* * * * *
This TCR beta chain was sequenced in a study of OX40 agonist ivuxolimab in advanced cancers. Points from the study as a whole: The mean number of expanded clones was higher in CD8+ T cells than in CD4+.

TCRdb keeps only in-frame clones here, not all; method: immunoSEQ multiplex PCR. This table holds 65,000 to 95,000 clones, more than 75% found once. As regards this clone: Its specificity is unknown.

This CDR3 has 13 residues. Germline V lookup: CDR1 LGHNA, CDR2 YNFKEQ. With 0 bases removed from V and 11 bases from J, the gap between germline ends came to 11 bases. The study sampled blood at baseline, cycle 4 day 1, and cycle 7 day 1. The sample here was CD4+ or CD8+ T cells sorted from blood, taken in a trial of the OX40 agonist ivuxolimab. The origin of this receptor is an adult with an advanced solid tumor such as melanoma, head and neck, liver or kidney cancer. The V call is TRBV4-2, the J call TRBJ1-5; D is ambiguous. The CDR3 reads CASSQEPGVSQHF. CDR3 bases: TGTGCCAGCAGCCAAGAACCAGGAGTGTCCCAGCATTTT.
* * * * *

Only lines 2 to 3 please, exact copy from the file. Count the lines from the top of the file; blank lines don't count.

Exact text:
TCRdb keeps only in-frame clones here, not all; method: immunoSEQ multiplex PCR. This table holds 65,000 to 95,000 clones, more than 75% found once. As regards this clone: Its specificity is unknown.

This CDR3 has 13 residues. Germline V lookup: CDR1 LGHNA, CDR2 YNFKEQ. With 0 bases removed from V and 11 bases from J, the gap between germline ends came to 11 bases. The study sampled blood at baseline, cycle 4 day 1, and cycle 7 day 1. The sample here was CD4+ or CD8+ T cells sorted from blood, taken in a trial of the OX40 agonist ivuxolimab. The origin of this receptor is an adult with an advanced solid tumor such as melanoma, head and neck, liver or kidney cancer. The V call is TRBV4-2, the J call TRBJ1-5; D is ambiguous. The CDR3 reads CASSQEPGVSQHF. CDR3 bases: TGTGCCAGCAGCCAAGAACCAGGAGTGTCCCAGCATTTT.